Rather than heralding some adventurous new phase of development, the phrase ‘change of artistic direction’ usually heralds a nosedive into creative bankruptcy quicker than you can say Terence Trent D’Arby.
Though it occasionally nudges the soundtrack-without-a-film style textures that made RJD2’s name, it’s safe to say that his third fully realised album The Third Hand sounds virtually bugger all like previous outings.
But does this stylistic shift trigger plaudits all round, or reflect an act of such Promethean hubris that sniggers and guffaws should resound throughout the western world with the sweeping vindictiveness of a Daily Mail editorial?
Ramble John Krohn’s RJD2 incarnation isn’t exactly a household name, but since he dropped his mix-tape ‘debut’ album Your Face Or Your Kneecaps in 2001, he’s built up a pretty fair reputation working solo and in-collaboration, all in the orbit of El-P‘s Def Jux label, a sort of hip-hop sanctuary for those shy of bouncing SUV’s and even bouncier babes.
Much of The Third Hand contains traditional song structures. But then none more so than earlier, sample-led instrumental pieces that haunt Deadringer and Since We Last Spoke, where Krohn demonstrated a similar ability to DJ Shadow – too similar for some – of using found sounds in the service of form, rather than just fodder for beat junkies.
No, what sets The Third Hand apart are its intentions. Now having jumped ship to XL Recordings and incorporating pretty much 50/50 ‘live’ instrumentation to digital, Krohn is on record as stating his bold intention to make something like a pop record.
But just as the likes of The Shins, The Blood Brothers and god knows what else are deemed to make ‘pop’ records without too much indentation on the international consciousness, one man’s pop is another man’s weirdness. And weird, The Third Hand certainly is.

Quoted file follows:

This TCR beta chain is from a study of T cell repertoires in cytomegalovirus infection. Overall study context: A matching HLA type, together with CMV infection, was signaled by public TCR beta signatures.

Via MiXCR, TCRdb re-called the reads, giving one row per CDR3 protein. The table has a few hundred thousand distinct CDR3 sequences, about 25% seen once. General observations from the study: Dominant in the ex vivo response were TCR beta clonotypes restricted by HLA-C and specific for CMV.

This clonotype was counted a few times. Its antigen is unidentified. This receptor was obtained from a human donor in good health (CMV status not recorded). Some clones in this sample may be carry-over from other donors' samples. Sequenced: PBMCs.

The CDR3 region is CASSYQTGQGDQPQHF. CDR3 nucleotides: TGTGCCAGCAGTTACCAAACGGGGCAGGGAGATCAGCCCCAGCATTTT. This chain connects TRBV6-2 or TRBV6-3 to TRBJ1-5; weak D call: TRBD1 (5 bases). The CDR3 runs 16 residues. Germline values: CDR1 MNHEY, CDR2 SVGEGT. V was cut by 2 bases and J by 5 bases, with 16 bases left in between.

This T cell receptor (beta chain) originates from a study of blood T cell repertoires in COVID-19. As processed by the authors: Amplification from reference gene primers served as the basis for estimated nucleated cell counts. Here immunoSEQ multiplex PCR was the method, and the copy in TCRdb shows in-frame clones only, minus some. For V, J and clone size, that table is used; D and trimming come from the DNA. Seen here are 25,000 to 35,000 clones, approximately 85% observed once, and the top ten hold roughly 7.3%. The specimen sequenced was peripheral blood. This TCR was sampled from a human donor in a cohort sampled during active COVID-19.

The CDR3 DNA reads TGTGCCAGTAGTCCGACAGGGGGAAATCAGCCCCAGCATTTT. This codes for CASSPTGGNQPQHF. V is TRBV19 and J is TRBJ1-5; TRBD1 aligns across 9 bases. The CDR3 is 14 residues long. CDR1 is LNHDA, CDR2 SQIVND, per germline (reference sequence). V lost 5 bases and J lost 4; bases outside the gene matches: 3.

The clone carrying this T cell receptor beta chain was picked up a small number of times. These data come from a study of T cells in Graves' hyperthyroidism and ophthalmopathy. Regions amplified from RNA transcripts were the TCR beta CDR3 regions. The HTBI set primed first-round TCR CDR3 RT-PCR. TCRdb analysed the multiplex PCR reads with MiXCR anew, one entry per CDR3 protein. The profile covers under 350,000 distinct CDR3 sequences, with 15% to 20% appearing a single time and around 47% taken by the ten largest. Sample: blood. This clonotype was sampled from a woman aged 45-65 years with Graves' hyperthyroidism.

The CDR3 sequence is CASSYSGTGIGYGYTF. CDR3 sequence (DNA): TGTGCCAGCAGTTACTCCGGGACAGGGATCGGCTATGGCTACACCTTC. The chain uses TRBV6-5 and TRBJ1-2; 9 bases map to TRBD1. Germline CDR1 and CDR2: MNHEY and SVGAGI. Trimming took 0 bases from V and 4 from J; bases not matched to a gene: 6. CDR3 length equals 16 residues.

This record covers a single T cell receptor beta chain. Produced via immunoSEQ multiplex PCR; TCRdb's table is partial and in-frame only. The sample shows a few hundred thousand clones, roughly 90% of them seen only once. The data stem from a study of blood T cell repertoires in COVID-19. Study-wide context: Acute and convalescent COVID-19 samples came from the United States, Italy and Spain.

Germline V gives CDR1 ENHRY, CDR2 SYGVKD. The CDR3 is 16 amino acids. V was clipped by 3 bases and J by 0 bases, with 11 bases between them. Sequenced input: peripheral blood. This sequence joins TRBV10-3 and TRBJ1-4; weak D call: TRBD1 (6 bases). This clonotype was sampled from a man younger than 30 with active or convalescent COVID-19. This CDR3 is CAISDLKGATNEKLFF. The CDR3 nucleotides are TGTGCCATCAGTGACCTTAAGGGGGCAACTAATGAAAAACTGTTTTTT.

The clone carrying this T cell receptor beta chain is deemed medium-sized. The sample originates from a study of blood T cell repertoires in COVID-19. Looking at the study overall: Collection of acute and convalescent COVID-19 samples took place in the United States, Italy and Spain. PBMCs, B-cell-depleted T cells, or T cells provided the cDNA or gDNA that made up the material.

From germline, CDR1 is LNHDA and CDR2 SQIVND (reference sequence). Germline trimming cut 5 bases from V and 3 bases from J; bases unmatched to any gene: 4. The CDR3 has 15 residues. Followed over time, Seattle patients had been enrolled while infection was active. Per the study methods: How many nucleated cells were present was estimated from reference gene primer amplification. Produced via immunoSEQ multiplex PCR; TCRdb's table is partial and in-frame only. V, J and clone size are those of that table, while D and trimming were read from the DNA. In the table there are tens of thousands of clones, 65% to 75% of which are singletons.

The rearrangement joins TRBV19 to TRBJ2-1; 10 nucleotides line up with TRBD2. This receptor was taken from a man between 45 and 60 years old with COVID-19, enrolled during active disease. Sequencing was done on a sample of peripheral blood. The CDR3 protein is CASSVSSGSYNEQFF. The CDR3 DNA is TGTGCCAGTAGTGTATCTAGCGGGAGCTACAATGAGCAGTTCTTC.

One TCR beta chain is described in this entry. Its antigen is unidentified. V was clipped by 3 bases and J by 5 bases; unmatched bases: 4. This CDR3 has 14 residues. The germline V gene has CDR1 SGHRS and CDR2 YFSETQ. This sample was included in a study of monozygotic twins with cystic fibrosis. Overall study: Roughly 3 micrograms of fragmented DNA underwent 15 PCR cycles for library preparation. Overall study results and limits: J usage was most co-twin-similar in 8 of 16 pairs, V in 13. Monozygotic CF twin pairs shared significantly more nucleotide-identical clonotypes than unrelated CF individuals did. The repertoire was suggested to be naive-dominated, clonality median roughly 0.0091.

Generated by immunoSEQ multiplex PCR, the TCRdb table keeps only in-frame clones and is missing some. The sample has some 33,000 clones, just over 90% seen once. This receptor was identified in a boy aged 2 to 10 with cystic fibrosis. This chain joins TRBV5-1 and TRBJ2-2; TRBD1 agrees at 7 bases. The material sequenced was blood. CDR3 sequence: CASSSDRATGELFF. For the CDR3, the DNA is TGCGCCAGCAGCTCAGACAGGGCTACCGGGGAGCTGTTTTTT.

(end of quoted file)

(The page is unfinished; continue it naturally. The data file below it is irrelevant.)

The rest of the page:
If anybody’s influence can be said to gesture through The Third Hand like an extra appendage, it is that of Vangelis’ Zephyr-like touches to instrumentals like Legends, and the choral breakdowns and orchestral progressions of Beyond and Murs Beat beat an echo of the Greek-progger, but this shouldn’t take anything away from Krohn himself.
What dominates The Third Hand is Krohn’s own multitracked semi-baritione. Utterly suited to crooning Confucian-like wisdom such like ‘these cold winds will leave you empty’ (Beyond), and ‘lazy man, you broke the laws of the gods’ (on the freaky hurried waltz of Law Of The Gods), Krohn’s curious tones also find a snug home in the service of dedicatory ballads Have Mercy and Just When.
But if it Krohn really expected to share the podium with XL’s commercially big hitters, ’70s-style clever-dick pop (see 10cc, Supertramp) like those mentioned above shouldn’t neglect the hooks.
It should be added that The Third Hand also finds elbow room for some effective robo-like roller-disco (Sweet Piece), drifting suburban melancholia (Rules) and a humanist devotional hymn yet (The Evening Gospel).
But if this is pop music, I’m a Dutchman. No fall from grace, but perhaps the beginning of a glorious, if peculiar, ascent.